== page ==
That’s usually what you’re going to see and though I’ve encountered numerous variants, I think I could fit either variant into one of these boxes. I’ll talk about one more thing, which I haven’t encountered as much unfortunately, but it sometimes part of the interviewing plan and that is…


Project “interview”

This is the scenario in which at some point between the first phone call and before the on-site interview, you are given some sort of a project to work on, in your own time. I personally love this type of setup, though I’ve only done it two or three times.

The reason I like it is because it really gives you a platform to showcase your skills and eliminates so much of the subjectivity and guesswork in interviews. You write your code at home, on your own comfortable setup, with your own favorite mug of a hot beverage ready at hand. Whatever code you write then is probably a very fair indicator of what you will be able to produce on the job in a good day.

Not too much to say here in terms of advice… The projects can vary from the fairly simple (e.g. write some manner of a date picker) to the slightly more complex ones (e.g. for some interview I had to implement a virtual simple processor in Java and then write a program in that “assembly language” to run on that proc and solve some problem), but I’ve never found it to be too mind-boggling.

What’s important is that you don’t just write code that works, but try to write good code, well documented, tested, etc. You know, the best of the best!

You also should be prepared to talk about it later in the interview. Normally this isn’t a problem unless you tried to show off using some language, pattern or architecture you are not familiar with (so, don’t!). You will be questioned on your design and coding decisions, on alternatives to your approach, advantages, disadvantages etc. Pretty much everything that you’d expect in order to guarantee that you actually wrote that code and to observe how you came to make the decisions you did.


Do you have any questions?

Finally, I’d just want to add one more bit on the mirror-side of the interview and that’s what you should be asking. For some companies, the “do you have any questions” part is just that… a chance for you to ask any questions you want, no hidden things about it. On the other hand, for some companies this is a critical part of the interview.

Think about it this way… put yourself in the position of a firm which is going to invest lots of money into the training of a new hire (as some of the big ones do) and decide what do you care about more: how long that person will stay with you, aka how much you’ll be able to reap from your initial investment or what technical skills that person has coming in, which you’ll improve to a standard baseline with the initial training anyway. And what’s the best way to try and “guesstimate” how long you’ll keep that person, other than trying to see if they’re interested in the company and what you do? That’s why they care about your questions.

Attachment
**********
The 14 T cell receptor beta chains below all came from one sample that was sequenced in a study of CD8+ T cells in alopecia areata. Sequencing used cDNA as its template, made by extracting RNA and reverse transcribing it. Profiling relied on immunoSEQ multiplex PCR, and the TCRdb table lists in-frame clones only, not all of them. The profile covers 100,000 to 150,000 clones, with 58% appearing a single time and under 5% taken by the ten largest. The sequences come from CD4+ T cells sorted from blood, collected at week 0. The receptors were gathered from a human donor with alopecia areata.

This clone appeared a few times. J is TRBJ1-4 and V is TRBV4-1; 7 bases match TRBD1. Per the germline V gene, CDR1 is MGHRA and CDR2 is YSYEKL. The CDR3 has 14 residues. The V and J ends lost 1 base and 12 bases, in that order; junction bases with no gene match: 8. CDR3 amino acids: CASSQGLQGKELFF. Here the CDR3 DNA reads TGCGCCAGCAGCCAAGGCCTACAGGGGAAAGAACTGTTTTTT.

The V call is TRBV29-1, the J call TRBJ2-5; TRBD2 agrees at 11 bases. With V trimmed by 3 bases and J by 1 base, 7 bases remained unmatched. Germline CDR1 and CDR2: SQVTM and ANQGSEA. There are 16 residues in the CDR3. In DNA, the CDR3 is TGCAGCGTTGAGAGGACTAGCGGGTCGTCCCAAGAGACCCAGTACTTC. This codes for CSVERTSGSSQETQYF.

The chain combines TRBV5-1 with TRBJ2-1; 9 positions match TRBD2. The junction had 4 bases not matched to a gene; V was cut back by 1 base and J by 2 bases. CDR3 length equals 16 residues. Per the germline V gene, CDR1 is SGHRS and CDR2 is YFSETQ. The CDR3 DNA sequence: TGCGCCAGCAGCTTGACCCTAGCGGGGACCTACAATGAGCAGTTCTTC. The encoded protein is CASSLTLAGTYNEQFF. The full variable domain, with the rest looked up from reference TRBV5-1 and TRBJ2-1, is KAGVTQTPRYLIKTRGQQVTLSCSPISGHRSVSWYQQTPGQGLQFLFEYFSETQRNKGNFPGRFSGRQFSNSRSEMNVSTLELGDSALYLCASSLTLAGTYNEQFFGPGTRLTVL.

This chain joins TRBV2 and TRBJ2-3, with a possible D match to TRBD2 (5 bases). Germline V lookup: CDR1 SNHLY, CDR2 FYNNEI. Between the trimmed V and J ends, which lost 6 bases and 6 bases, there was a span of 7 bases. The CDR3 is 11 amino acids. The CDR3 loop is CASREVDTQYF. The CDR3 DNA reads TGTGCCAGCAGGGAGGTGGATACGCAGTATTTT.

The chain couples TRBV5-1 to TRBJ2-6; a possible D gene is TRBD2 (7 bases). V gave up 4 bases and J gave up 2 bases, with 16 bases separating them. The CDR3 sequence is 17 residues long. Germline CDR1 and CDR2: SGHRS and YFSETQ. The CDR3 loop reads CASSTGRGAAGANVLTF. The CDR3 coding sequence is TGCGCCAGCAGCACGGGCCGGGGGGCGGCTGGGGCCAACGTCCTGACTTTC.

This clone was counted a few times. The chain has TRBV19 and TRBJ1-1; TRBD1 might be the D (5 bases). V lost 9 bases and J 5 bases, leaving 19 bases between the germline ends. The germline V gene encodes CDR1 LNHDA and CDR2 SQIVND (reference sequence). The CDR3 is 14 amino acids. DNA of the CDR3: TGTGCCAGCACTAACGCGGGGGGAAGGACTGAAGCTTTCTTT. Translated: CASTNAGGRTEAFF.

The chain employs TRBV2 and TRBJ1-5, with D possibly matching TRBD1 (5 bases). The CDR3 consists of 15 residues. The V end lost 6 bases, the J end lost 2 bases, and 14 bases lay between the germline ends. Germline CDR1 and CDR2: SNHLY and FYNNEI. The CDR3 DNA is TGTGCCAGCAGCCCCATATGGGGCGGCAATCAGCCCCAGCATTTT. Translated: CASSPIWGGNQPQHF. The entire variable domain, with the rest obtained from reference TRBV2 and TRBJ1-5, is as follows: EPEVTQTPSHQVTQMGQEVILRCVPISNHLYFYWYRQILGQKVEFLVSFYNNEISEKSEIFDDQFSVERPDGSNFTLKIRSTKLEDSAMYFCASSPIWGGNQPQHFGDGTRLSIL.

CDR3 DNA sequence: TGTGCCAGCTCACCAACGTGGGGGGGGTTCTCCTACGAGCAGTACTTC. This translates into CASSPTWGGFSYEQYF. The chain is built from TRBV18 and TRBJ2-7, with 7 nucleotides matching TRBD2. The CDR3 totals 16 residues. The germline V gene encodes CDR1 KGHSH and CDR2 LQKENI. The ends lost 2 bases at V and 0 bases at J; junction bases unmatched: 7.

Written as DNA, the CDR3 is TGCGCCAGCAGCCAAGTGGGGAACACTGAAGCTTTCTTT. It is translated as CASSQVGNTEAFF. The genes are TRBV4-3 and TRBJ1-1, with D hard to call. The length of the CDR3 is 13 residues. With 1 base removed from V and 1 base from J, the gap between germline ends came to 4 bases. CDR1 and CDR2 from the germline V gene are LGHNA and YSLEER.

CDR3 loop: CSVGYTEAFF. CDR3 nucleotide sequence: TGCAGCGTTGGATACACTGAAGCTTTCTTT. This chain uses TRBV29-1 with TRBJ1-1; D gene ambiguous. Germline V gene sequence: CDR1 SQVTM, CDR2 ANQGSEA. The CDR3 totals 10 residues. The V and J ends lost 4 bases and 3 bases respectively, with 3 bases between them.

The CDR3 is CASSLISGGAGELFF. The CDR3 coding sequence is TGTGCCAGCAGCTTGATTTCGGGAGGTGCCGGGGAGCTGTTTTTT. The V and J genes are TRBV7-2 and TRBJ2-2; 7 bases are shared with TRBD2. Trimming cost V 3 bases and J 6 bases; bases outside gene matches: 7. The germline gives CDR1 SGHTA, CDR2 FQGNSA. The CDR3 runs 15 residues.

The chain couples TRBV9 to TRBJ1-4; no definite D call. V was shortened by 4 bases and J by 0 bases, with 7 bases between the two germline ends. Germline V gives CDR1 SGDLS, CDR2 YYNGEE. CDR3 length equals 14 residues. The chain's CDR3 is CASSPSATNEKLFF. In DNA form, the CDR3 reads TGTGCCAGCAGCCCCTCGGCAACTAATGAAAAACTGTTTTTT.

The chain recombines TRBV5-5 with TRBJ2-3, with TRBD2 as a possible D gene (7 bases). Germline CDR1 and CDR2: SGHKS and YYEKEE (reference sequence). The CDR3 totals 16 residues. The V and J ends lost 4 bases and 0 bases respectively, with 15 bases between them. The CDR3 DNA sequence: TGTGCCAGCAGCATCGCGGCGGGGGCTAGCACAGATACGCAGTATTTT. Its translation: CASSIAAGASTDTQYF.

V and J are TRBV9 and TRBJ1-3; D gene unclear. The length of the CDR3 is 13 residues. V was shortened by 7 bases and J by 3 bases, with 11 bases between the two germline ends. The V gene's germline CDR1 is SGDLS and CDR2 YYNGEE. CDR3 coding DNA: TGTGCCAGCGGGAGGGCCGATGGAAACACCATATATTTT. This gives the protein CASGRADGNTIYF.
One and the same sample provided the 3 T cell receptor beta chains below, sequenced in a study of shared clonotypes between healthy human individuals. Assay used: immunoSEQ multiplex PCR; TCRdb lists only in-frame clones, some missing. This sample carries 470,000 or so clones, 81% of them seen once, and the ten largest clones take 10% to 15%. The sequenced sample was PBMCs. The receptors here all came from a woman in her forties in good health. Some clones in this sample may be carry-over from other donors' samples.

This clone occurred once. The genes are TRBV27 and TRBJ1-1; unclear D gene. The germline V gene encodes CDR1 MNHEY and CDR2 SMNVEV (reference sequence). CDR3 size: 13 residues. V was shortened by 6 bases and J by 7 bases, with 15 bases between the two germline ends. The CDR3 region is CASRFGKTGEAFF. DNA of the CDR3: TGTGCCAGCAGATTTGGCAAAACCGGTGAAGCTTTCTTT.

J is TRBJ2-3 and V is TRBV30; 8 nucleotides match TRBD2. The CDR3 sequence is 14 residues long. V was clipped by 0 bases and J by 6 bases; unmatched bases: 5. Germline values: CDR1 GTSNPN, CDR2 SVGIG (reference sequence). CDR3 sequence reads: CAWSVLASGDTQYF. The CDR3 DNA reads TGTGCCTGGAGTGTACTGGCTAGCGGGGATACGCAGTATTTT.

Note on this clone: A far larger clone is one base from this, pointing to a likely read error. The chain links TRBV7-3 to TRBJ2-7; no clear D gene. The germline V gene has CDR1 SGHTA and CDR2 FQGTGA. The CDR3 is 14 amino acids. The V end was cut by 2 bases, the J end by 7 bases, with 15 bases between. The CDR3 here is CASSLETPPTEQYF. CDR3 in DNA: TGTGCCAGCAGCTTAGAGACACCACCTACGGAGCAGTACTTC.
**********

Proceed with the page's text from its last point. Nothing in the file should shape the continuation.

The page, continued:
Regardless of that, you *should* care about the job more than just what it’s going to pay you and whether or not you get free bagels on Wednesdays. You’ll be spending more than half of your waking hours there if you start, you should care a lot about what you’re doing during that time. Since you do care, you will be doing some research and have some questions that your research won’t answer and you should ask those at the end.

You should probably be asking questions around aspects of the work that are not clear, around what a regular work day looks like, development procedures etc.You may also want to ask the questions of the Joel Test or similar things that are important to you.

The bottom line is: don’t be afraid to ask those questions, this is the best time to find out more about what you’re job would be like if you get hired. You won’t get much of a chance to do it after you get an offer and this will be very useful, especially if you have to compare several offers and pick one.



Despite its length, this is actually pretty brief for a post about this topic, so I’ll give you a few more resources to read on later.

Have a look at Joel Spolsky’s posts on interviewing to get a bit more of the interviewer’s perspective. Here’s the one on the topic of the live interview, but you will find links for previous stages also.

If you’re looking for a book on programming interviews, this is a very good read:


It’s not too long, I went through it in just a few days when I was preparing for a Google interview, but it may take you a bit longer depending on how familiar you already are with programming exercises.

That being said, if I missed any important points, please ask questions in the comments so that I can edit and clarify. Good luck!